According to the Federal Bureau of Investigation, B2B invoice scams are on the rise. What is an invoice scam? Essentially, the crime works by sending a fake invoice to a company that appears to come from one of its suppliers.
Fraudsters may also notify a business that a vendor has changed its banking information, instructing them to direct their payments to a different bank account. The issue is so widespread that the U.S. Postal Service released a public service announcement warning business owners about solicitations disguised as invoices:
“Don’t be victimized by con artists who try to get your company to order goods or services by mailing you solicitations designed to look like invoices. The unscrupulous individuals who mail these know that some unsuspecting managers and employees will be fooled by their appearance and will automatically remit payment, thinking the company had placed an order.
Title 39, United States Code, Section 3001, makes it illegal to mail a solicitation in the form of an invoice, bill, or statement of account due unless it conspicuously bears a notice on its face that it is, in fact, merely a solicitation. This disclaimer must be in very large (at least 30-point) type and must be in boldface capital letters in a color that contrasts prominently with the background against which it appears.”
The Federal Bureau of Invoices
According to a recent public service announcement by the Federal Bureau of Investigation, there has been a 270 percent spike in B2B invoice scams since last January.
“Business email compromise (BEC) is defined as a sophisticated scam targeting businesses working with foreign suppliers and/or businesses that regularly perform wire transfer payments. The scam is carried out by compromising legitimate business e-mail accounts through social engineering or computer intrusion techniques to conduct unauthorized transfers of funds.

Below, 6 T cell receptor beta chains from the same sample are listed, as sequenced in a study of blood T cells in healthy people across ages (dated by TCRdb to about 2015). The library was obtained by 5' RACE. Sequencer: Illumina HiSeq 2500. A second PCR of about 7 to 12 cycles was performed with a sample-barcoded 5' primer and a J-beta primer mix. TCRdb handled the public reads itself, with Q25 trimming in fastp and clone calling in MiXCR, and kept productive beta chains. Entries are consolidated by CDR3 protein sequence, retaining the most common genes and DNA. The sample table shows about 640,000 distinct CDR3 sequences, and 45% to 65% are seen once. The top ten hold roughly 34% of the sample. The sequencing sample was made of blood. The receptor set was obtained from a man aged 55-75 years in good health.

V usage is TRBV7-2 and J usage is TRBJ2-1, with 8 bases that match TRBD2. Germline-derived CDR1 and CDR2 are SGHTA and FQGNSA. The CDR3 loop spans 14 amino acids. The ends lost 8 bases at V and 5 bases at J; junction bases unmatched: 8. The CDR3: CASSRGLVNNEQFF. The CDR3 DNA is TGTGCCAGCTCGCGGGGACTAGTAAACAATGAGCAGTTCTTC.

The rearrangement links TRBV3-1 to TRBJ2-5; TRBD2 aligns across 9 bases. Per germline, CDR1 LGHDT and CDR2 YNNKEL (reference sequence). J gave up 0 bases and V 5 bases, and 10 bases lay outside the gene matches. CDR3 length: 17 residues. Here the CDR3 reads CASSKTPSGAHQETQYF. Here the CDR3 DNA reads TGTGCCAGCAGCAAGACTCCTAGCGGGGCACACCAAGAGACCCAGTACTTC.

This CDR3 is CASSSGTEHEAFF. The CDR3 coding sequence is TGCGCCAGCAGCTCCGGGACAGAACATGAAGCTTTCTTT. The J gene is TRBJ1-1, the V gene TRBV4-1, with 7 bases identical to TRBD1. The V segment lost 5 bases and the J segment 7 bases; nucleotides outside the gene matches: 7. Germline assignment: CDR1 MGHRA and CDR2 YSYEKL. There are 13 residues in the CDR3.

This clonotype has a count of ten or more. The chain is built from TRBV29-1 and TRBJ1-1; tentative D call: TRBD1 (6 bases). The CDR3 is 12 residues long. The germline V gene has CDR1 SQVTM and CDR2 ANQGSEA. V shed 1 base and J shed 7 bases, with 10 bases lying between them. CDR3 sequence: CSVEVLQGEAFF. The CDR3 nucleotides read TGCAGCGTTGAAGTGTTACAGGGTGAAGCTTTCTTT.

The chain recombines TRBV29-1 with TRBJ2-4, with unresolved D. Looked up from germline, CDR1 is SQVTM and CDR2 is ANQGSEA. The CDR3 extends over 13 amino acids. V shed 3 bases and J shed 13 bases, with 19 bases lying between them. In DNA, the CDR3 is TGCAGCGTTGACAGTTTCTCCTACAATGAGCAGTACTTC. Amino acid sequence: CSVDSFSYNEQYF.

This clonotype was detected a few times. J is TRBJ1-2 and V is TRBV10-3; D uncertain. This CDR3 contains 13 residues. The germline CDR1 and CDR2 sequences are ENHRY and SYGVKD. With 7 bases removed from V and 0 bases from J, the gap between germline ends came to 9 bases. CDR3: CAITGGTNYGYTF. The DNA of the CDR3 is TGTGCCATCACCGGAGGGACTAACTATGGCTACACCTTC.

Most victims report using wire transfers as a common method of transferring funds for business purposes; however, some victims report using checks as a common method of payment. The fraudsters will use the method most commonly associated with their victim’s normal business practices.”
According to the FBI, the scam has been reported in all 50 states and 79 countries. Fraudulent transfers have been reported going to 72 countries; however, the majority of the transfers are going to Asian banks located within China and Hong Kong.
The BEC scam has caused about $1.2 billion in damages for businesses between October 2013 and August 2015.
AP Automation with Fraud Protection
AP automation enforces strict adherence to business rules, reducing opportunities to commit B2B fraud. Manual processes rely on post payment review to detect deviations from business rules. By the time you’ve detected an issue or discovered an error, the fraud has already occurred.
Accounts payable automation ensures that your company’s invoice and payment information is secure in a cloud-based environment that can be accessed anywhere at any time. Automated fraud detection is one of your company’s best lines of defense against fraudulent and duplicate requests for payment.
With automation, the key is to create a pattern of permission to where no one person has the ability to: